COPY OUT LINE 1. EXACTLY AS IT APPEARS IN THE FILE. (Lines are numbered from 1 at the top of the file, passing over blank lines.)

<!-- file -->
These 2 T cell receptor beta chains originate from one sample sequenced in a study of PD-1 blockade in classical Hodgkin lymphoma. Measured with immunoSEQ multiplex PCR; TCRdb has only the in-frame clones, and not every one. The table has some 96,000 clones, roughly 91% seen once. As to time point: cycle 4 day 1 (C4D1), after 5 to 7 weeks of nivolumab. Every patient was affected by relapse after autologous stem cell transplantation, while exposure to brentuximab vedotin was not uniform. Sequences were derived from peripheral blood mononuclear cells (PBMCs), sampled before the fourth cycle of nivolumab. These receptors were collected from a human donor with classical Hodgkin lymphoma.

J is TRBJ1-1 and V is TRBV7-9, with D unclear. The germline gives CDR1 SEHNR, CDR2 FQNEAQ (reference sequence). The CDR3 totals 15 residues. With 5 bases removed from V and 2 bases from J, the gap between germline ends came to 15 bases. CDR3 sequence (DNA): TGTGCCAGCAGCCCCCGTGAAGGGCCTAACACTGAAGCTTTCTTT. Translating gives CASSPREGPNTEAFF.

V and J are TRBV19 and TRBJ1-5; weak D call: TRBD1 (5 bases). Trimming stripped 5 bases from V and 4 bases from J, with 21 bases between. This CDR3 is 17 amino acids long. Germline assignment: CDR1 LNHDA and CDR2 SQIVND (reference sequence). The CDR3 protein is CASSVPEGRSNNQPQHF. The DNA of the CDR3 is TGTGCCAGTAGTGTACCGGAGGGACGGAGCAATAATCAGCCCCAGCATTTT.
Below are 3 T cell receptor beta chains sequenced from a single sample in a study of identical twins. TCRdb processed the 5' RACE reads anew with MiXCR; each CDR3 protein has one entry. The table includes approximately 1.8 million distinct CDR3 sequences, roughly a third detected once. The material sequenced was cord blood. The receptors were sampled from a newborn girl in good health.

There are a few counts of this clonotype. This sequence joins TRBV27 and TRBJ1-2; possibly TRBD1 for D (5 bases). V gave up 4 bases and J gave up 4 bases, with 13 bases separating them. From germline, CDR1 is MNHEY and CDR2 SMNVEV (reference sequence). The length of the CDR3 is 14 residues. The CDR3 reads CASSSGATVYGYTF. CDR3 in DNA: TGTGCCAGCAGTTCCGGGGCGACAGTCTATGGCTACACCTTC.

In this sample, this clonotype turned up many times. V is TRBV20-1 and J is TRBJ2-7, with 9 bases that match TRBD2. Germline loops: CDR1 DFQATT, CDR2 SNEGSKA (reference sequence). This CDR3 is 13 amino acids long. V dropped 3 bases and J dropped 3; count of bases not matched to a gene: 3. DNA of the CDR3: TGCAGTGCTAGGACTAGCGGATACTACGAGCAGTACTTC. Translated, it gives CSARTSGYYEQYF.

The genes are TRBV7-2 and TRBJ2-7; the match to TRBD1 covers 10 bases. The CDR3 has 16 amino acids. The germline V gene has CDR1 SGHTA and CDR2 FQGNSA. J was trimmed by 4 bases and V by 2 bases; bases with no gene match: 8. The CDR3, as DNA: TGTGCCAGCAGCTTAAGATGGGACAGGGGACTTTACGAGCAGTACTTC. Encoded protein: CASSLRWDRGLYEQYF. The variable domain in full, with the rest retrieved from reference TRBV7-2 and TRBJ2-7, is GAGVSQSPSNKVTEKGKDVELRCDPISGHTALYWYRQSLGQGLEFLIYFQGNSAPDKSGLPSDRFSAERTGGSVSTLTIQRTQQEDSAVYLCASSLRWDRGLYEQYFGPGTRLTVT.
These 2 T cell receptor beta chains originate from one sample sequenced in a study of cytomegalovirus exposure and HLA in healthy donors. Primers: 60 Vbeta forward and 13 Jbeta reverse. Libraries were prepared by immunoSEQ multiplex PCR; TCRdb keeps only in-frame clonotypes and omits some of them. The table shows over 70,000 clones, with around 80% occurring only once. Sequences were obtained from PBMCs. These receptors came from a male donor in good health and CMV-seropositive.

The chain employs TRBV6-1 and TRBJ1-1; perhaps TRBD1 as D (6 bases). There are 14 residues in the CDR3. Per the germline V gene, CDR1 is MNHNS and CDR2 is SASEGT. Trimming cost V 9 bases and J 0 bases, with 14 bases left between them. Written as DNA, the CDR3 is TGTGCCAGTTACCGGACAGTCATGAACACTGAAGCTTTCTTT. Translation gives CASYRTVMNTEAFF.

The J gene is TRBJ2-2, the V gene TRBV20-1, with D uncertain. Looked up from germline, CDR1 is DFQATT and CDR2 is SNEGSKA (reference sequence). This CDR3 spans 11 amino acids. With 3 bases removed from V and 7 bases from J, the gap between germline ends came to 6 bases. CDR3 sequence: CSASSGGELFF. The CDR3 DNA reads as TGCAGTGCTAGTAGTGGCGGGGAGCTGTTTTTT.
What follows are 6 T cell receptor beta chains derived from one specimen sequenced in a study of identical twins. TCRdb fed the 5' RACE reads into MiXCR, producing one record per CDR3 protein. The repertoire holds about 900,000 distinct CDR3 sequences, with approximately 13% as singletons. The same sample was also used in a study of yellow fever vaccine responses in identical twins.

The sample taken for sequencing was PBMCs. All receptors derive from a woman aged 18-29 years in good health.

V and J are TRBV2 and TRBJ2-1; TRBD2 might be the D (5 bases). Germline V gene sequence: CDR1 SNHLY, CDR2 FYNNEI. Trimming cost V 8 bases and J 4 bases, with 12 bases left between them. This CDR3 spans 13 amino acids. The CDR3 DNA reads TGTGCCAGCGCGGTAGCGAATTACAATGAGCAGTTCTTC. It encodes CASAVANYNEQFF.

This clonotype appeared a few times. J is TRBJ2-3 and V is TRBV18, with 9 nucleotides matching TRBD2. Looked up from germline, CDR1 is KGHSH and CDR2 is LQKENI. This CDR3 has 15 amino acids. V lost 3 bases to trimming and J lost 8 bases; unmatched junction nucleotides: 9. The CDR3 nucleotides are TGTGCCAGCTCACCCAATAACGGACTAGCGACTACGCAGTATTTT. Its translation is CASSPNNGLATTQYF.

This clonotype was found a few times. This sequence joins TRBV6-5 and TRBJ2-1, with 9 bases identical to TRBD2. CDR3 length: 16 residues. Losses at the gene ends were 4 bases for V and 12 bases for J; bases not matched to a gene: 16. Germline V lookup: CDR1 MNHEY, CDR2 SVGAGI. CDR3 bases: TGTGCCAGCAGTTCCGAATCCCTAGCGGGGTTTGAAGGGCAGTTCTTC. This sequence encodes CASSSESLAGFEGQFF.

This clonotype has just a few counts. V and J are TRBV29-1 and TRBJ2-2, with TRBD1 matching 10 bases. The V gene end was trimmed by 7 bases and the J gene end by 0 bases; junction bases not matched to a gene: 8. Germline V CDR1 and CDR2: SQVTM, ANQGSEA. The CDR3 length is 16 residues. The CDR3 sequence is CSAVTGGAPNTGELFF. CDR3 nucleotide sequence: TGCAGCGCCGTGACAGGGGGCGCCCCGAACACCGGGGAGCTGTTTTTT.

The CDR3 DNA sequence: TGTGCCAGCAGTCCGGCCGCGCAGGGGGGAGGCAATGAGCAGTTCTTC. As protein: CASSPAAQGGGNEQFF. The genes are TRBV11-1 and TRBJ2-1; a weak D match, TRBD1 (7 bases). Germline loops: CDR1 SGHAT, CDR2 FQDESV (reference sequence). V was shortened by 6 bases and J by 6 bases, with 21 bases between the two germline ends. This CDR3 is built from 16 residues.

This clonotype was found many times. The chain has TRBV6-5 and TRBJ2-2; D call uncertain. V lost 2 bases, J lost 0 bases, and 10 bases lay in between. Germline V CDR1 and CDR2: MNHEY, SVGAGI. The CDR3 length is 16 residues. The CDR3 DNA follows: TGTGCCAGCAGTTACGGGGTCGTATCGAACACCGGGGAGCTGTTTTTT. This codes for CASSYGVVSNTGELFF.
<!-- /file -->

These 2 T cell receptor beta chains originate from one sample sequenced in a study of PD-1 blockade in classical Hodgkin lymphoma. Measured with immunoSEQ multiplex PCR; TCRdb has only the in-frame clones, and not every one. The table has some 96,000 clones, roughly 91% seen once. As to time point: cycle 4 day 1 (C4D1), after 5 to 7 weeks of nivolumab. Every patient was affected by relapse after autologous stem cell transplantation, while exposure to brentuximab vedotin was not uniform. Sequences were derived from peripheral blood mononuclear cells (PBMCs), sampled before the fourth cycle of nivolumab. These receptors were collected from a human donor with classical Hodgkin lymphoma.